About Me

Life has really kicked into high gear these past couple years. We got married in August,2019, have a one year old at home, both have dreams of further schooling, and both sit on various boards. What time we do have free is spent with our dogs and our plants. We have over 200 plants crammed into our tiny basement (if you want a cutting please ask)! I am happy to report that we have survived through all this. I no longer look like I haven’t slept in seven days, Cassie (my partner) is adjusting well to academic life, and Jackson has survived a full year of new parents. Our two dogs, Sprout and Brooks, make very good babysitters.

I am a member of the Métis Nation of Alberta from Region 6 and Treaty 8 Territory. I am currently completing my Masters degree in secondary education in the graduate studies department at the University of Alberta under the supervision of Dr. Florence Glanfield and working as the Assistant Principal under the supervision of Dr. Joe Cloutier at Inner City High School in Edmonton which provides students with strength-based programming and inclusive, wrap around services. Our students are typically diagnosed with severe oppositional defiance disorder or other severe medical conditions that prevent them from participating fully in a public education institution.

I currently sit on the executive committee of the Mathematics Council of the Alberta Teachers’ Association as Treasurer. We run professional development for teachers in Alberta interested in mathematics education. Our current projects updating our website to  include a searchable, indexed, historical archive of all MCATA publications going back to our inaugural 1961 conference publication, our annual conference in October, a resolution by the ARA to allow other technologies (like Desmos) to be used on standardized exams, and smaller workshops throughout the year as needed.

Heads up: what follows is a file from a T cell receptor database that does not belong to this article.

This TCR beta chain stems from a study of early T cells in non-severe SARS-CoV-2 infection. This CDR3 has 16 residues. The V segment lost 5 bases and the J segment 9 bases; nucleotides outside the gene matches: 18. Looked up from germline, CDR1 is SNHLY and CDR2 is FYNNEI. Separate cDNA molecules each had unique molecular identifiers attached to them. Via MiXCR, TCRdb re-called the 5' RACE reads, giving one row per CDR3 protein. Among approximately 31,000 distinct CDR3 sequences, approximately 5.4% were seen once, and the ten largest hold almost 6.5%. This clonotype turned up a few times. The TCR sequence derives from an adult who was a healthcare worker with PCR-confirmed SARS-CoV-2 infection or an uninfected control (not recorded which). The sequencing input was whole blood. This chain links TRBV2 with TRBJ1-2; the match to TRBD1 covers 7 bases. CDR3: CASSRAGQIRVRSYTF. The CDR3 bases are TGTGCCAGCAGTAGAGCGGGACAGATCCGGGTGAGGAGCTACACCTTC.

I’ve felt lately that I walk a fine line, advocating for public education and simultaneously working at a private institution. While we are a charity organization, we would likely be out of work were the government invest appropriately in public education. It is with care that we operate in this political climate. Nevertheless, I continue to advocate for appropriate supports that meet the needs of individual students in comprehensive programs. 

I am still finding my footing, really, in the political sphere. Learning where true change comes from, what boards and which bodies represent opportunities for change. While the current government continues its barrage against public education I strive to make small steps forward in other ways. For example, we might not be able to convince our government that our students don’t need additional rounds of standardized assessment, but we might be able to alter the conditions of those assessments such that they become bearable learning opportunities for students. 

Darcy House – January 2020